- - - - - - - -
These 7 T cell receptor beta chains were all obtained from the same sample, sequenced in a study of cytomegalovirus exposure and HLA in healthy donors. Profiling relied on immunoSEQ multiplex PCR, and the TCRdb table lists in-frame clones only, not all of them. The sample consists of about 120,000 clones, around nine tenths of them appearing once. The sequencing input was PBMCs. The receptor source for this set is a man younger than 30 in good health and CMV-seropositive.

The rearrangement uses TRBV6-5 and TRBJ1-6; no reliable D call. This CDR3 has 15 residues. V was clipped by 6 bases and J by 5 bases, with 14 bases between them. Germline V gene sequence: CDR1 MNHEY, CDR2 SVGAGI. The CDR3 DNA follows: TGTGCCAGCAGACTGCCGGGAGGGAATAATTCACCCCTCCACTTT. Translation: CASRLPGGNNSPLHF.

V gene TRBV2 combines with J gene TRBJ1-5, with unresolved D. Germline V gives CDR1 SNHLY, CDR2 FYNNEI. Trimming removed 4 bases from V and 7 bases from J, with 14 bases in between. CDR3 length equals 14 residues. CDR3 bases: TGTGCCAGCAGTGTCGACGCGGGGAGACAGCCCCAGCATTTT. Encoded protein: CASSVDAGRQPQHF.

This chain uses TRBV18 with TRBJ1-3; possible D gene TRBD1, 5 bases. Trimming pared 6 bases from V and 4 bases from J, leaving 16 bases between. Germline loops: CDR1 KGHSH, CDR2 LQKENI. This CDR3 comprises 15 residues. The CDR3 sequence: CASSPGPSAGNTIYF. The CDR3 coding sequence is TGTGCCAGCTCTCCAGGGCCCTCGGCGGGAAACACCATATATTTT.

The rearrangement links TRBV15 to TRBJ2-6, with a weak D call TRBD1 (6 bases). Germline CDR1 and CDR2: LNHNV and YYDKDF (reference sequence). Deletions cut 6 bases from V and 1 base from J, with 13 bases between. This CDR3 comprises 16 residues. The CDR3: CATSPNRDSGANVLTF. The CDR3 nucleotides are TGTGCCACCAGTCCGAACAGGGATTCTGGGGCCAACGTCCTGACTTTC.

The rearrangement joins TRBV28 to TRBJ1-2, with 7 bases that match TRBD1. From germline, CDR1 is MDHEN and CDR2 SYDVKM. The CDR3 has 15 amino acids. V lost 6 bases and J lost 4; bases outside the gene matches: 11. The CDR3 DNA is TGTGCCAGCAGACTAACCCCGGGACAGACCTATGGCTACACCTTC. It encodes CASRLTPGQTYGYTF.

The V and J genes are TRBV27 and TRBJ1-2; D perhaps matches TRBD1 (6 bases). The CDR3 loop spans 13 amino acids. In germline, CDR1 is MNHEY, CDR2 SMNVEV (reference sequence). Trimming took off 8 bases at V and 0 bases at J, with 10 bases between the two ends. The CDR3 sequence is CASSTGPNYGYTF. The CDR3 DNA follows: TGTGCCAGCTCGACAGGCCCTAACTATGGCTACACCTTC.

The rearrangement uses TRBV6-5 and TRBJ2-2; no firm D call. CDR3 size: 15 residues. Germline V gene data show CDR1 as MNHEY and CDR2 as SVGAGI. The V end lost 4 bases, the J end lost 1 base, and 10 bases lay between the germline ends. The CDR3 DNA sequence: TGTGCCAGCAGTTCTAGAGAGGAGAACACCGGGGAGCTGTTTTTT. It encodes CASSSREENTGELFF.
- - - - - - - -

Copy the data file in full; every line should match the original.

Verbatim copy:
These 7 T cell receptor beta chains were all obtained from the same sample, sequenced in a study of cytomegalovirus exposure and HLA in healthy donors. Profiling relied on immunoSEQ multiplex PCR, and the TCRdb table lists in-frame clones only, not all of them. The sample consists of about 120,000 clones, around nine tenths of them appearing once. The sequencing input was PBMCs. The receptor source for this set is a man younger than 30 in good health and CMV-seropositive.

The rearrangement uses TRBV6-5 and TRBJ1-6; no reliable D call. This CDR3 has 15 residues. V was clipped by 6 bases and J by 5 bases, with 14 bases between them. Germline V gene sequence: CDR1 MNHEY, CDR2 SVGAGI. The CDR3 DNA follows: TGTGCCAGCAGACTGCCGGGAGGGAATAATTCACCCCTCCACTTT. Translation: CASRLPGGNNSPLHF.

V gene TRBV2 combines with J gene TRBJ1-5, with unresolved D. Germline V gives CDR1 SNHLY, CDR2 FYNNEI. Trimming removed 4 bases from V and 7 bases from J, with 14 bases in between. CDR3 length equals 14 residues. CDR3 bases: TGTGCCAGCAGTGTCGACGCGGGGAGACAGCCCCAGCATTTT. Encoded protein: CASSVDAGRQPQHF.

This chain uses TRBV18 with TRBJ1-3; possible D gene TRBD1, 5 bases. Trimming pared 6 bases from V and 4 bases from J, leaving 16 bases between. Germline loops: CDR1 KGHSH, CDR2 LQKENI. This CDR3 comprises 15 residues. The CDR3 sequence: CASSPGPSAGNTIYF. The CDR3 coding sequence is TGTGCCAGCTCTCCAGGGCCCTCGGCGGGAAACACCATATATTTT.

The rearrangement links TRBV15 to TRBJ2-6, with a weak D call TRBD1 (6 bases). Germline CDR1 and CDR2: LNHNV and YYDKDF (reference sequence). Deletions cut 6 bases from V and 1 base from J, with 13 bases between. This CDR3 comprises 16 residues. The CDR3: CATSPNRDSGANVLTF. The CDR3 nucleotides are TGTGCCACCAGTCCGAACAGGGATTCTGGGGCCAACGTCCTGACTTTC.

The rearrangement joins TRBV28 to TRBJ1-2, with 7 bases that match TRBD1. From germline, CDR1 is MDHEN and CDR2 SYDVKM. The CDR3 has 15 amino acids. V lost 6 bases and J lost 4; bases outside the gene matches: 11. The CDR3 DNA is TGTGCCAGCAGACTAACCCCGGGACAGACCTATGGCTACACCTTC. It encodes CASRLTPGQTYGYTF.

The V and J genes are TRBV27 and TRBJ1-2; D perhaps matches TRBD1 (6 bases). The CDR3 loop spans 13 amino acids. In germline, CDR1 is MNHEY, CDR2 SMNVEV (reference sequence). Trimming took off 8 bases at V and 0 bases at J, with 10 bases between the two ends. The CDR3 sequence is CASSTGPNYGYTF. The CDR3 DNA follows: TGTGCCAGCTCGACAGGCCCTAACTATGGCTACACCTTC.

The rearrangement uses TRBV6-5 and TRBJ2-2; no firm D call. CDR3 size: 15 residues. Germline V gene data show CDR1 as MNHEY and CDR2 as SVGAGI. The V end lost 4 bases, the J end lost 1 base, and 10 bases lay between the germline ends. The CDR3 DNA sequence: TGTGCCAGCAGTTCTAGAGAGGAGAACACCGGGGAGCTGTTTTTT. It encodes CASSSREENTGELFF.